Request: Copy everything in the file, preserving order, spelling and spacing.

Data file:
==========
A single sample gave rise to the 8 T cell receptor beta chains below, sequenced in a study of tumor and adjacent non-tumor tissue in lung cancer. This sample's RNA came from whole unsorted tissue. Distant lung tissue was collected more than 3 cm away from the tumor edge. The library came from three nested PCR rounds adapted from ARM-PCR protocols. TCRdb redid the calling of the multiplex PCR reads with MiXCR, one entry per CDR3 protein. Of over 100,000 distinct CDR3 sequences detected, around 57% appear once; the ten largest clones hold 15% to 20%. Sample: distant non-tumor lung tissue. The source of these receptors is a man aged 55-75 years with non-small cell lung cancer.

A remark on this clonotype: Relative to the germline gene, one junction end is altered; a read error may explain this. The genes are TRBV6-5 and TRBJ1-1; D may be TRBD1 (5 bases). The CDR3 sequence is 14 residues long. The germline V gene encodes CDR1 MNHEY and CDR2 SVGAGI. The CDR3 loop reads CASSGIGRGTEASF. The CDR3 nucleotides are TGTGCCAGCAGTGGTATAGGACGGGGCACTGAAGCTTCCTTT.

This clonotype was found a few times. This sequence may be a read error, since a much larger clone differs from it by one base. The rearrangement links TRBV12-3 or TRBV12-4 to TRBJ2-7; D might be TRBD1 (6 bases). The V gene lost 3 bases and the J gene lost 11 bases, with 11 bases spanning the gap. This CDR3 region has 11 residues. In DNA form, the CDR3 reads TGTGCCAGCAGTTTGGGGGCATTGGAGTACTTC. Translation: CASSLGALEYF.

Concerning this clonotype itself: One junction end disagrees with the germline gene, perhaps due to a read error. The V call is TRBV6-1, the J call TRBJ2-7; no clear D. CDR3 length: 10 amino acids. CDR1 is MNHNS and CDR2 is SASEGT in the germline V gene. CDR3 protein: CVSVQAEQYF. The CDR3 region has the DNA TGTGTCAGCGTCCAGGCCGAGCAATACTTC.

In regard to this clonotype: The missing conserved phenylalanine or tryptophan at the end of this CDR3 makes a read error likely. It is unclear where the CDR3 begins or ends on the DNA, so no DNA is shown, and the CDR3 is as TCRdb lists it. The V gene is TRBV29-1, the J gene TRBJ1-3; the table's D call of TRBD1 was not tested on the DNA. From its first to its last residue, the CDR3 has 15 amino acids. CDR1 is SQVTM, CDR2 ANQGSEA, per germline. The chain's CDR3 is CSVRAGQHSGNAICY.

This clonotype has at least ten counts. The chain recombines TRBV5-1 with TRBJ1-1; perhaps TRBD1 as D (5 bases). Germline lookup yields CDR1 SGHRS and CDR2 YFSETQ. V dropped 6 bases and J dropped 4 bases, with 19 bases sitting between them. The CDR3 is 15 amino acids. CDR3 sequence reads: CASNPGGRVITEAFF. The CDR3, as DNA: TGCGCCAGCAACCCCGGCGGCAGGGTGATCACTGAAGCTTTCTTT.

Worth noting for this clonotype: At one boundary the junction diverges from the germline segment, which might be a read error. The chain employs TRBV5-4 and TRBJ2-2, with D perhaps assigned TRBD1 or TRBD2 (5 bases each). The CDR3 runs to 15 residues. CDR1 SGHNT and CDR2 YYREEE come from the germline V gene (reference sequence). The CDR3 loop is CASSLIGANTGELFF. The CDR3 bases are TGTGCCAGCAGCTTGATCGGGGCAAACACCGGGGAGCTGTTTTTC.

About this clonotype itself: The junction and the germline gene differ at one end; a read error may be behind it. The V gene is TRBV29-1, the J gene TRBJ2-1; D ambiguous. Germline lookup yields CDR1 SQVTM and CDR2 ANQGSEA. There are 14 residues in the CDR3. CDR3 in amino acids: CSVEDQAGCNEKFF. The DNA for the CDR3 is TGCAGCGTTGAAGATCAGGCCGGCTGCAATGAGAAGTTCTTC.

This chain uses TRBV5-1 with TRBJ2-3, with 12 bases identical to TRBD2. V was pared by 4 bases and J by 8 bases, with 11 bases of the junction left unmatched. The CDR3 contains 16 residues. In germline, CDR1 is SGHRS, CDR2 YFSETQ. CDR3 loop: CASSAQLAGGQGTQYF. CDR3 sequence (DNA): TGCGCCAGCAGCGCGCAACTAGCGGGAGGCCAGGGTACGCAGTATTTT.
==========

A single sample gave rise to the 8 T cell receptor beta chains below, sequenced in a study of tumor and adjacent non-tumor tissue in lung cancer. This sample's RNA came from whole unsorted tissue. Distant lung tissue was collected more than 3 cm away from the tumor edge. The library came from three nested PCR rounds adapted from ARM-PCR protocols. TCRdb redid the calling of the multiplex PCR reads with MiXCR, one entry per CDR3 protein. Of over 100,000 distinct CDR3 sequences detected, around 57% appear once; the ten largest clones hold 15% to 20%. Sample: distant non-tumor lung tissue. The source of these receptors is a man aged 55-75 years with non-small cell lung cancer.

A remark on this clonotype: Relative to the germline gene, one junction end is altered; a read error may explain this. The genes are TRBV6-5 and TRBJ1-1; D may be TRBD1 (5 bases). The CDR3 sequence is 14 residues long. The germline V gene encodes CDR1 MNHEY and CDR2 SVGAGI. The CDR3 loop reads CASSGIGRGTEASF. The CDR3 nucleotides are TGTGCCAGCAGTGGTATAGGACGGGGCACTGAAGCTTCCTTT.

This clonotype was found a few times. This sequence may be a read error, since a much larger clone differs from it by one base. The rearrangement links TRBV12-3 or TRBV12-4 to TRBJ2-7; D might be TRBD1 (6 bases). The V gene lost 3 bases and the J gene lost 11 bases, with 11 bases spanning the gap. This CDR3 region has 11 residues. In DNA form, the CDR3 reads TGTGCCAGCAGTTTGGGGGCATTGGAGTACTTC. Translation: CASSLGALEYF.

Concerning this clonotype itself: One junction end disagrees with the germline gene, perhaps due to a read error. The V call is TRBV6-1, the J call TRBJ2-7; no clear D. CDR3 length: 10 amino acids. CDR1 is MNHNS and CDR2 is SASEGT in the germline V gene. CDR3 protein: CVSVQAEQYF. The CDR3 region has the DNA TGTGTCAGCGTCCAGGCCGAGCAATACTTC.

In regard to this clonotype: The missing conserved phenylalanine or tryptophan at the end of this CDR3 makes a read error likely. It is unclear where the CDR3 begins or ends on the DNA, so no DNA is shown, and the CDR3 is as TCRdb lists it. The V gene is TRBV29-1, the J gene TRBJ1-3; the table's D call of TRBD1 was not tested on the DNA. From its first to its last residue, the CDR3 has 15 amino acids. CDR1 is SQVTM, CDR2 ANQGSEA, per germline. The chain's CDR3 is CSVRAGQHSGNAICY.

This clonotype has at least ten counts. The chain recombines TRBV5-1 with TRBJ1-1; perhaps TRBD1 as D (5 bases). Germline lookup yields CDR1 SGHRS and CDR2 YFSETQ. V dropped 6 bases and J dropped 4 bases, with 19 bases sitting between them. The CDR3 is 15 amino acids. CDR3 sequence reads: CASNPGGRVITEAFF. The CDR3, as DNA: TGCGCCAGCAACCCCGGCGGCAGGGTGATCACTGAAGCTTTCTTT.

Worth noting for this clonotype: At one boundary the junction diverges from the germline segment, which might be a read error. The chain employs TRBV5-4 and TRBJ2-2, with D perhaps assigned TRBD1 or TRBD2 (5 bases each). The CDR3 runs to 15 residues. CDR1 SGHNT and CDR2 YYREEE come from the germline V gene (reference sequence). The CDR3 loop is CASSLIGANTGELFF. The CDR3 bases are TGTGCCAGCAGCTTGATCGGGGCAAACACCGGGGAGCTGTTTTTC.

About this clonotype itself: The junction and the germline gene differ at one end; a read error may be behind it. The V gene is TRBV29-1, the J gene TRBJ2-1; D ambiguous. Germline lookup yields CDR1 SQVTM and CDR2 ANQGSEA. There are 14 residues in the CDR3. CDR3 in amino acids: CSVEDQAGCNEKFF. The DNA for the CDR3 is TGCAGCGTTGAAGATCAGGCCGGCTGCAATGAGAAGTTCTTC.

This chain uses TRBV5-1 with TRBJ2-3, with 12 bases identical to TRBD2. V was pared by 4 bases and J by 8 bases, with 11 bases of the junction left unmatched. The CDR3 contains 16 residues. In germline, CDR1 is SGHRS, CDR2 YFSETQ. CDR3 loop: CASSAQLAGGQGTQYF. CDR3 sequence (DNA): TGCGCCAGCAGCGCGCAACTAGCGGGAGGCCAGGGTACGCAGTATTTT.